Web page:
FDA’s approach to a premarket tobacco product application (PMTA) raises new questions about whether its marketing denial order was arbitrary and capricious and whether the deliberative-process exemption justifies its withholding of related records. The Agency’s approach is partially documented in a memorandum that FDA disclosed in response to a Freedom of Information Act request, and there is pending litigation over other records that FDA continues to withhold.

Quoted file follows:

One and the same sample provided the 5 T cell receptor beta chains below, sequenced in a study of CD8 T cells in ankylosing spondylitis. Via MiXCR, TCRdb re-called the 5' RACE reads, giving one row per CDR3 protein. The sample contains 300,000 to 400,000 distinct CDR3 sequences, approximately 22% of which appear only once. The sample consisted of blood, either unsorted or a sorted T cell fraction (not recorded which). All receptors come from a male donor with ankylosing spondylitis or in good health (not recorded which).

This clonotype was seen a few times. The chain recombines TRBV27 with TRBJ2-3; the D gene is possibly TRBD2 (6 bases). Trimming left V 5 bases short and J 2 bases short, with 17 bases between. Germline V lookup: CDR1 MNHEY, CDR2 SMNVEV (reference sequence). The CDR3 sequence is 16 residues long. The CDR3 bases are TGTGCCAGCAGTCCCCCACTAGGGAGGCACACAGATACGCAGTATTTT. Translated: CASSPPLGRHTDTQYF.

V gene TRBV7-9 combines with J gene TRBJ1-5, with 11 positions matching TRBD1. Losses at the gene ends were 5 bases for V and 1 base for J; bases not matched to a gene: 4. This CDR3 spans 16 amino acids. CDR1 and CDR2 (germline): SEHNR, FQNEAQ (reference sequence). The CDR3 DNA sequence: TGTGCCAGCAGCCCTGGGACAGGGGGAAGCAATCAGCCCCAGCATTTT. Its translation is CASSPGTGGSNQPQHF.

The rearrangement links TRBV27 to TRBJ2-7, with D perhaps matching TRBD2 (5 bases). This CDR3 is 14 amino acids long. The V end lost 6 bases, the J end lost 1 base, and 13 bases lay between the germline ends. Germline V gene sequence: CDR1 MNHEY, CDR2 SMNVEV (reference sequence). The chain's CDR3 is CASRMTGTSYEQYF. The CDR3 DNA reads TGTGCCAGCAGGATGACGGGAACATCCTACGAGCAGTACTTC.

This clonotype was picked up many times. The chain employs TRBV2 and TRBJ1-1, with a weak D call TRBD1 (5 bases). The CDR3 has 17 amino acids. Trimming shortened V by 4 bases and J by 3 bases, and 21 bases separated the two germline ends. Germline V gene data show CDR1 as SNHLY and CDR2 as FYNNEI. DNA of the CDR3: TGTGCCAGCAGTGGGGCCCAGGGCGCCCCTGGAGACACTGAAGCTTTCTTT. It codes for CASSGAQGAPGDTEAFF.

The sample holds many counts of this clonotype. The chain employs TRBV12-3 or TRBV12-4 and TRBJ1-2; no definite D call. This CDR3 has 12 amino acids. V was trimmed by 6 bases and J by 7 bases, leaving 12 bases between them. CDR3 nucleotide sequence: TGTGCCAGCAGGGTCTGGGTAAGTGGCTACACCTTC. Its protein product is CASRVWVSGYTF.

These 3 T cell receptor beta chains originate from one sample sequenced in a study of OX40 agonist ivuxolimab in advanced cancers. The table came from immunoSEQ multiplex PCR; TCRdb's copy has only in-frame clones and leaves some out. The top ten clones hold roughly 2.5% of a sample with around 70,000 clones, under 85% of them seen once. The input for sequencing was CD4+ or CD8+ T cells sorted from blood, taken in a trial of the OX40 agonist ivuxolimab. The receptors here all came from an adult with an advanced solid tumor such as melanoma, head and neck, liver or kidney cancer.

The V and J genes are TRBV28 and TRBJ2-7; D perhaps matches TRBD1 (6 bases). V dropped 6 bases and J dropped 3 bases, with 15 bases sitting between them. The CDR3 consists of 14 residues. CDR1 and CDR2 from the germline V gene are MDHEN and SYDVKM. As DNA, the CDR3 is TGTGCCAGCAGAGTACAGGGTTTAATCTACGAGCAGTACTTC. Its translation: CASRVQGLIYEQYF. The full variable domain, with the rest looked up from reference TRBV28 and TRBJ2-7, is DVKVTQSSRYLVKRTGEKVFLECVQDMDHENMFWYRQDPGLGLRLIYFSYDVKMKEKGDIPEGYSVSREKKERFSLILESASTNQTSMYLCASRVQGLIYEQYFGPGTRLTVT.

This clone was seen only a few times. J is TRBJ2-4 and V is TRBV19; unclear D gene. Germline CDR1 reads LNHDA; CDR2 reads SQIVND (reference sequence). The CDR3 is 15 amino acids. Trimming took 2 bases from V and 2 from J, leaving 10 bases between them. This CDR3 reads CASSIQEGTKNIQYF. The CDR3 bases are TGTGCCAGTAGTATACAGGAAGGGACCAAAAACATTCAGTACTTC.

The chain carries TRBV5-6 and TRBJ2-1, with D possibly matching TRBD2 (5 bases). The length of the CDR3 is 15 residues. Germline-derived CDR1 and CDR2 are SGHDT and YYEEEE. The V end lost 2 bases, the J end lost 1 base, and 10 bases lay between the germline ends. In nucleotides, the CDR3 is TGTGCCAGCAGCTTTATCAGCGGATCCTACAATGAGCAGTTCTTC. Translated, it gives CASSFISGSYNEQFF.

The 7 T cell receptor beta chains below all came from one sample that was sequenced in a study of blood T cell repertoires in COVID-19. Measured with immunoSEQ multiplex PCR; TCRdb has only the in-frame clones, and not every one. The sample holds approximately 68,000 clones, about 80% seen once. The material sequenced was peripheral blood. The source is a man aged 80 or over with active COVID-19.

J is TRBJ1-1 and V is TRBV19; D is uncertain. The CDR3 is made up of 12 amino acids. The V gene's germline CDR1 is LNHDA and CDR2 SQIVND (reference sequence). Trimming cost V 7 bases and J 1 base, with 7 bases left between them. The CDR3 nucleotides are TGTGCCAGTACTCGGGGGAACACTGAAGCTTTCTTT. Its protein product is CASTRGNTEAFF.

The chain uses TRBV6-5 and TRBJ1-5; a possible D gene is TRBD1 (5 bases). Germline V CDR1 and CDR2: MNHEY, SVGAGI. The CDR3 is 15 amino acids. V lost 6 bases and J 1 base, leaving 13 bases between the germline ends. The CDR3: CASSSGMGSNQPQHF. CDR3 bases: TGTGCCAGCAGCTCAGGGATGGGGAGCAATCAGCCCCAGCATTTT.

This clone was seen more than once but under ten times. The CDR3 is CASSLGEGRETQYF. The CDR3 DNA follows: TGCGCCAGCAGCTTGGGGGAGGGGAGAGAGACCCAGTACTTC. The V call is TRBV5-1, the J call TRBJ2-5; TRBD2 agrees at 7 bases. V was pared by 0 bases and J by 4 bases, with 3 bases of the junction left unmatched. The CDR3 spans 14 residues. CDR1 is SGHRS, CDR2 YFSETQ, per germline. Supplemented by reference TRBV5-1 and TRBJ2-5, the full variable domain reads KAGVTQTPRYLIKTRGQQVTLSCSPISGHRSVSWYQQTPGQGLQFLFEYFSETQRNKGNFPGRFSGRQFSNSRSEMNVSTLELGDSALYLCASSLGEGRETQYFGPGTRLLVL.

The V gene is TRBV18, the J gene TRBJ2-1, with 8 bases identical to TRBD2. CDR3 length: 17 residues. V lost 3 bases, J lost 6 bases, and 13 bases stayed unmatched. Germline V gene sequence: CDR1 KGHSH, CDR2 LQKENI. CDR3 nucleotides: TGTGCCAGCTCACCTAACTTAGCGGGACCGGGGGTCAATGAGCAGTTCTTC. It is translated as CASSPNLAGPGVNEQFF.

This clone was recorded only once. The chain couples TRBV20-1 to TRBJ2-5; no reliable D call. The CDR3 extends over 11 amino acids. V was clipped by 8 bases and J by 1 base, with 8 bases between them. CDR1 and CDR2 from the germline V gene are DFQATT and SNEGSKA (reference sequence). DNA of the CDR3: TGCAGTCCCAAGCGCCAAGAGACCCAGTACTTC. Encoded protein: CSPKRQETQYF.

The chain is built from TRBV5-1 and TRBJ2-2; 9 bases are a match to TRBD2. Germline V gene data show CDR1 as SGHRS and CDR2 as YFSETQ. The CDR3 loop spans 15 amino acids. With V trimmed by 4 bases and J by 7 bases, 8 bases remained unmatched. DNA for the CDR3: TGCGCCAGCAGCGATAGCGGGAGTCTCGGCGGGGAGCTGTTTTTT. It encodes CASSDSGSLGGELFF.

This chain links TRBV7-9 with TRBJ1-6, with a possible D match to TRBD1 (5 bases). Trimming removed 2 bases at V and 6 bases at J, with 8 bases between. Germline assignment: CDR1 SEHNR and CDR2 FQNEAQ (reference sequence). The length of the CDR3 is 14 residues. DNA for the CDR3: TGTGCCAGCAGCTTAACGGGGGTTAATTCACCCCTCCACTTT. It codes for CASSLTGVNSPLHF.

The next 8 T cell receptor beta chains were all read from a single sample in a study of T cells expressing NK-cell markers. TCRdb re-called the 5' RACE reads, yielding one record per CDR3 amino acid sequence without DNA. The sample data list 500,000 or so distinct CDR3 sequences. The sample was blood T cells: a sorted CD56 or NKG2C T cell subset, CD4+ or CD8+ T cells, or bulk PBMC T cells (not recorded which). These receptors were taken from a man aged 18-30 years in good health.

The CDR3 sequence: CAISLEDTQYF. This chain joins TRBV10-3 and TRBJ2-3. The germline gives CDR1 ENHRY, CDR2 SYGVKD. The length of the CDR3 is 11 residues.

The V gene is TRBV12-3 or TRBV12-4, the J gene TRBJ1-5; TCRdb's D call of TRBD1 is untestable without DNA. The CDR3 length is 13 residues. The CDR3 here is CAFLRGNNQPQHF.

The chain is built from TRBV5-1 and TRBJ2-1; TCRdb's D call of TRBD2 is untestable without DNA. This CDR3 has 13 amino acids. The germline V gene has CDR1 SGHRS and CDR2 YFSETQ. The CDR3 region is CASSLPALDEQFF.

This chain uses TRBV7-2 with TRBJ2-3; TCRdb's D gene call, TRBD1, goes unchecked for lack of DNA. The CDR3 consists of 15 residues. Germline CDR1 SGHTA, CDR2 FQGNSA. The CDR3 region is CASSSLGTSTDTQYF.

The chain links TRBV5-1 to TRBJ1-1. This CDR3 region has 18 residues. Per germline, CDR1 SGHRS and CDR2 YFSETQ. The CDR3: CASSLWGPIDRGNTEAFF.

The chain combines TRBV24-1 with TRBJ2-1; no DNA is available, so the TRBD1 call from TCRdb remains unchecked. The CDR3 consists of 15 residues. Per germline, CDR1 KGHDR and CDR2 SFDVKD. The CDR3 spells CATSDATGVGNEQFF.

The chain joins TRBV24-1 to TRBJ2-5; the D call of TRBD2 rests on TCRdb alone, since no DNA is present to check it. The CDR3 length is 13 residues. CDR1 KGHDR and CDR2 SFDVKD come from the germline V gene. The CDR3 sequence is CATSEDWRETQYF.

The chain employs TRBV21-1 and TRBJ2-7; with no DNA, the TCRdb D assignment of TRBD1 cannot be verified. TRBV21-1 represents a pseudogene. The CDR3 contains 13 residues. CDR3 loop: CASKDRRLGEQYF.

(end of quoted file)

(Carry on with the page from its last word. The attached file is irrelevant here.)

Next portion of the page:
May a federal agency that has issued its final determination on a PMTA set aside a portion of its written analysis and withhold those records under the deliberative-process exemption to the Freedom of Information Act (FOIA)? What if those records actually support the PMTA or undermine the purported bases for the agency’s action? These are questions stemming from two pending cases involving FDA and JUUL Labs, Inc. (JLI). In No. 22-1123 (D.C. Cir.), JLI claims that FDA’s marketing denial order (MDO) on its PMTAs was arbitrary and capricious in violation of the Family Smoking Prevention and Tobacco Control Act (TCA) and the Administrative Procedure Act (APA). In No. 1:22-cv-02853 (D.D.C.), JLI claims that FDA’s withholding of these records is not supported by FOIA’s deliberative-process exemption.Continue Reading Hidden FDA Report Raises Questions About Its Approach to Public Records and Premarket Tobacco Review